Why employee training is important?
Every employer wants their employees to do the best job possible. Making sure that employees are appropriately skilled and competent isn’t just important for profitability, it is also crucial to ensure compliance with your legal duties, particularly those relating to health and safety.
For an employer, investing in training has several benefits; staff who have been trained feel valued, are less likely to leave and can carry out their duties more effectively.
Training staff is also an insurance policy for the employer, mitigating against legal risk. For example, staff who have been trained on data protection are less likely to breach data protection law which can result in a large fine for the employer.
What employee training is required by law?
Employees (but not workers) of large employers (250+ employees) who have been employed for at least six months can request time off for training which will improve their performance. However, even if an employer grants such a request, it is not required to pay for the training itself, or to pay the employee for the time spent away from the workplace (although they may choose to).
Whether training is required by law largely depends upon the sector in which the employer operates and the role the employee performs. Some industries or professions require employees to have mandated qualifications and to maintain these through regular training.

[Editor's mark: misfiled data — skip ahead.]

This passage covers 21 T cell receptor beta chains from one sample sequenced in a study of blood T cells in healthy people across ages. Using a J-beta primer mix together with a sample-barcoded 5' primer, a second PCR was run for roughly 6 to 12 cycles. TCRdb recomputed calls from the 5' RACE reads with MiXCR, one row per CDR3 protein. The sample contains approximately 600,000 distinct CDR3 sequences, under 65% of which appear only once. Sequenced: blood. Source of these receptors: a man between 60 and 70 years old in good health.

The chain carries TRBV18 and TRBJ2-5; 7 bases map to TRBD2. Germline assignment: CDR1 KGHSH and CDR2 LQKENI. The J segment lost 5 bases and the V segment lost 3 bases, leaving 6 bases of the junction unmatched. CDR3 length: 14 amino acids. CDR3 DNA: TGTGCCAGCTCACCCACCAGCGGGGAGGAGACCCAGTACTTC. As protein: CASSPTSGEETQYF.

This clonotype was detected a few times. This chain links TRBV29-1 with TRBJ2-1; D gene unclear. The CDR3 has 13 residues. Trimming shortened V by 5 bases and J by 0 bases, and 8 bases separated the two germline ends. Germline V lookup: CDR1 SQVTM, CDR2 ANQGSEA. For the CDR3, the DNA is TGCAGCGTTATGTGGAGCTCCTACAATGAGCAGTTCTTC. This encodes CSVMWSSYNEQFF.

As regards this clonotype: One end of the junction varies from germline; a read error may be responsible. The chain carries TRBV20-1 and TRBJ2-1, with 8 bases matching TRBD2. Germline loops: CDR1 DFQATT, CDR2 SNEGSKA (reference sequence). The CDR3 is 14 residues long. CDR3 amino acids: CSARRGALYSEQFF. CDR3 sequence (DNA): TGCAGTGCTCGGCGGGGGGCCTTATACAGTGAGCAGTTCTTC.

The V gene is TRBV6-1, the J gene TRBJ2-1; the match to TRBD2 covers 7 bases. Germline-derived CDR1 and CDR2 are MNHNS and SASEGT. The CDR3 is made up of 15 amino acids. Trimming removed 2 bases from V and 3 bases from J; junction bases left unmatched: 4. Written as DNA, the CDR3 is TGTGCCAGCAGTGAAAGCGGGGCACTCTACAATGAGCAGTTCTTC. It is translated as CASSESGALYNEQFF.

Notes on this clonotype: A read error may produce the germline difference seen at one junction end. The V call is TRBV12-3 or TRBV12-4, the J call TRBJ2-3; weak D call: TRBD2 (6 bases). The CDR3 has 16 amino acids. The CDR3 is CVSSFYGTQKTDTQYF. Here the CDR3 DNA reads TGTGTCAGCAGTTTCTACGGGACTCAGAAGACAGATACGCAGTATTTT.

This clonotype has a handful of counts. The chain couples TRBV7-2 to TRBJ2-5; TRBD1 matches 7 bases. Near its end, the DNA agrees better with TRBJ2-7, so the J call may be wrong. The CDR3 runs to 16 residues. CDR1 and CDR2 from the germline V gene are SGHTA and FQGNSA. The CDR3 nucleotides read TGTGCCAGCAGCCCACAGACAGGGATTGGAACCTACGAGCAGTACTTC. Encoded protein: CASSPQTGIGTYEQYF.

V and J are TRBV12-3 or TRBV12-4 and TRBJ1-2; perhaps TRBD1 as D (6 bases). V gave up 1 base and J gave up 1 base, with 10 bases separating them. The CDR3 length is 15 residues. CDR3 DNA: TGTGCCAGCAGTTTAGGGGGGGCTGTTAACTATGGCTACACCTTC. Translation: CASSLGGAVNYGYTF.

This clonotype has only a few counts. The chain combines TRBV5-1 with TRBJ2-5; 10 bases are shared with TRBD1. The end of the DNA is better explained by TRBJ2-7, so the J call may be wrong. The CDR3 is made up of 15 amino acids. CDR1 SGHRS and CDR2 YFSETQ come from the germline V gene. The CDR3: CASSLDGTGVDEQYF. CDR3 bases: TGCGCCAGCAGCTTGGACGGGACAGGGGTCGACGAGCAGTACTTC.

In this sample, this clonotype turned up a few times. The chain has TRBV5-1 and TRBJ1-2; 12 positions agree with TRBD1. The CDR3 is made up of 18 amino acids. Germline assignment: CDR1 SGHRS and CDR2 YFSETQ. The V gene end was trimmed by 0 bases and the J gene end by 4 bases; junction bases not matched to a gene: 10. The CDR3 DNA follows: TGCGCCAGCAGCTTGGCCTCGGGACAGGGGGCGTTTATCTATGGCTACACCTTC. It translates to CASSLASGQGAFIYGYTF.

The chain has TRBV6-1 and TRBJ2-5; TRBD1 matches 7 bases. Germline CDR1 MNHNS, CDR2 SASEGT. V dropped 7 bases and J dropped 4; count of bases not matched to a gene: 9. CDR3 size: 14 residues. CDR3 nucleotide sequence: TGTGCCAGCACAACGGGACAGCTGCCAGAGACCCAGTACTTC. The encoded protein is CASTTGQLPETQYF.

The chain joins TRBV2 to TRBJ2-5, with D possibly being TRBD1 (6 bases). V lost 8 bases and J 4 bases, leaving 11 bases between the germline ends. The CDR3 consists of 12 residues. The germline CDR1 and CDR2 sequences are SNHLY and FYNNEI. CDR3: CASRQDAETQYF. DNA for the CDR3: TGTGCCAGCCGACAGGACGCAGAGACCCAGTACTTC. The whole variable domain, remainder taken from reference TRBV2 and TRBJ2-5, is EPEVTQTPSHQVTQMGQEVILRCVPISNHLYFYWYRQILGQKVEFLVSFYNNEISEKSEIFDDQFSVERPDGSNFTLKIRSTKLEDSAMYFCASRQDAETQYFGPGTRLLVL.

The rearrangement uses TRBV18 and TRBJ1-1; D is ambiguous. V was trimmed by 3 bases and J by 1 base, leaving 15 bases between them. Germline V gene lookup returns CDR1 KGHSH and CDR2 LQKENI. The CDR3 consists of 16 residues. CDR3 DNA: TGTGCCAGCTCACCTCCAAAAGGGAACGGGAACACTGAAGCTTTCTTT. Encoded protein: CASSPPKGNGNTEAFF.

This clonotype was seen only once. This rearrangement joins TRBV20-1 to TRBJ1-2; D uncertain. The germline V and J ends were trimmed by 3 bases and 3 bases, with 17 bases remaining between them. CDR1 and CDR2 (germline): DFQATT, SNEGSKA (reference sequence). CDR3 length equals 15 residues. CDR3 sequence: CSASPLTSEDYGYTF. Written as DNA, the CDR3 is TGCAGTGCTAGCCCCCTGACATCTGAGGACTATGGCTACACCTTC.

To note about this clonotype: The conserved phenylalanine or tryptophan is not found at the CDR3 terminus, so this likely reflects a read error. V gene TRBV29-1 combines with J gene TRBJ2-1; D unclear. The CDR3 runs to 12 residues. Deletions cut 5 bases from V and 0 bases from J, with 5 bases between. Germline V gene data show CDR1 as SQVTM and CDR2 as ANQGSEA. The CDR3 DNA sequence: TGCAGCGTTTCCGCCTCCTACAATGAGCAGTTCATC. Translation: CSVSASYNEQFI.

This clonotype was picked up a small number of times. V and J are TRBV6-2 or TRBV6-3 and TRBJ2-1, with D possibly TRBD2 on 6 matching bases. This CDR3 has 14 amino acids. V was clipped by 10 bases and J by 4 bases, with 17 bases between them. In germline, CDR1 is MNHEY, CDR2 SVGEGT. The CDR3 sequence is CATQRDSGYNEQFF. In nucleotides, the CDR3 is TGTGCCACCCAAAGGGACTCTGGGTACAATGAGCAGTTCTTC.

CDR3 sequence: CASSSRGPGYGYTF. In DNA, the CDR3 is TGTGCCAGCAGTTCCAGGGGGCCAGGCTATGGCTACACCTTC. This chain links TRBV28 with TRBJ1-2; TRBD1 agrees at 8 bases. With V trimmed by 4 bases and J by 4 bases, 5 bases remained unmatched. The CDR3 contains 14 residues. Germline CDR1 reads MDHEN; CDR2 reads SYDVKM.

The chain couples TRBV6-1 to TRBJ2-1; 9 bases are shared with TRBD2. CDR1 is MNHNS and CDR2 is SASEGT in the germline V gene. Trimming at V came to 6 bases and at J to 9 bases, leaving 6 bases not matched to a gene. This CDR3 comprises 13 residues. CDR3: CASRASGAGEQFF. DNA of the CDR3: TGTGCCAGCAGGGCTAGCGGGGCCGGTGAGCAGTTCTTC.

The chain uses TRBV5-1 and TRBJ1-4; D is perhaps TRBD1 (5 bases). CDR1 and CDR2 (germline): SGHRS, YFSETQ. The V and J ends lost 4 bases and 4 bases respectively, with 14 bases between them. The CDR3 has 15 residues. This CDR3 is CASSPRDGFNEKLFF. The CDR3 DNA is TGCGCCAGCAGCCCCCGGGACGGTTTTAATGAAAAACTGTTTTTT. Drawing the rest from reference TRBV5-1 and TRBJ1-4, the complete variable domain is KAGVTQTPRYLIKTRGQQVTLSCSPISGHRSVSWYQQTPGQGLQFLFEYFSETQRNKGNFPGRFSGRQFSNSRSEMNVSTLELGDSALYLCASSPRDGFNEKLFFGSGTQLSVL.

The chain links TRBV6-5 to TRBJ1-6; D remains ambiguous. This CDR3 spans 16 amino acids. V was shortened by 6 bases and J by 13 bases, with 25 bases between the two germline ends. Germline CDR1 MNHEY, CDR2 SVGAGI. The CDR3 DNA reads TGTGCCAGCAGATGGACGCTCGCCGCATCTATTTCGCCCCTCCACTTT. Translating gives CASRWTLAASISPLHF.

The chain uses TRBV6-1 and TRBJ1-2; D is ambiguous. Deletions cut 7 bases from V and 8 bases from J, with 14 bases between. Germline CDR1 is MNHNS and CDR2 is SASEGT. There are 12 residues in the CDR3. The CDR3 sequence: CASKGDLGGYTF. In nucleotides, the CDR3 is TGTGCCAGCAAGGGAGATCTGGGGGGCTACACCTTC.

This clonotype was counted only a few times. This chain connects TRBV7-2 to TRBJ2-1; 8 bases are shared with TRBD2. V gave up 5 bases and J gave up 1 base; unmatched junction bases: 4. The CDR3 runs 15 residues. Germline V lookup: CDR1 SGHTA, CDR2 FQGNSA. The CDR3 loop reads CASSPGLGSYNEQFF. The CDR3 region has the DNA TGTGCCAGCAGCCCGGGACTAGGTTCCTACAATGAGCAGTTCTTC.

In general, there is no specific type of training laid down by law that all employees have to be given. However, training all staff regularly on health and safety matters is recommended as one way for employers to satisfy their legal duties to maintain a safe system of work.
Keeping staff up-to-date with equality and diversity training can greatly assist an employer’s defence in the event that it has to deal with a discrimination claim.
Employers are advised to train employees on any area where a failure could result in a large fine or compensation becoming payable by the employer. One example which applies to all organisations is data protection.
Can an employee refuse training?
On the face of it, no, if the employer’s request to do the training is reasonable.
Assuming the employer can justify why it needs the employee to undergo the training and the request was reasonable, failure to do the training could be treated as a disciplinary matter and dealt with under the employer’s disciplinary procedure.
Educate your staff and minimise risk
We believe that prevention is better than cure. Training your managers in employment law protects your business and gives them the freedom to go about their jobs confidently.
Our bespoke interactive training covers all employment law issues. Including role plays, case studies and mock tribunals, it keeps managers up to date with regulations and helps your business avoid costly tribunal proceedings.
Expertise for employers
Starting employment: contracts and policies
During employment: handling staff problems
Common issues raised by staff
- Bullying and harassment
- Constructive dismissal
- Family rights and flexible working
- Holiday and working time
- Pay and pensions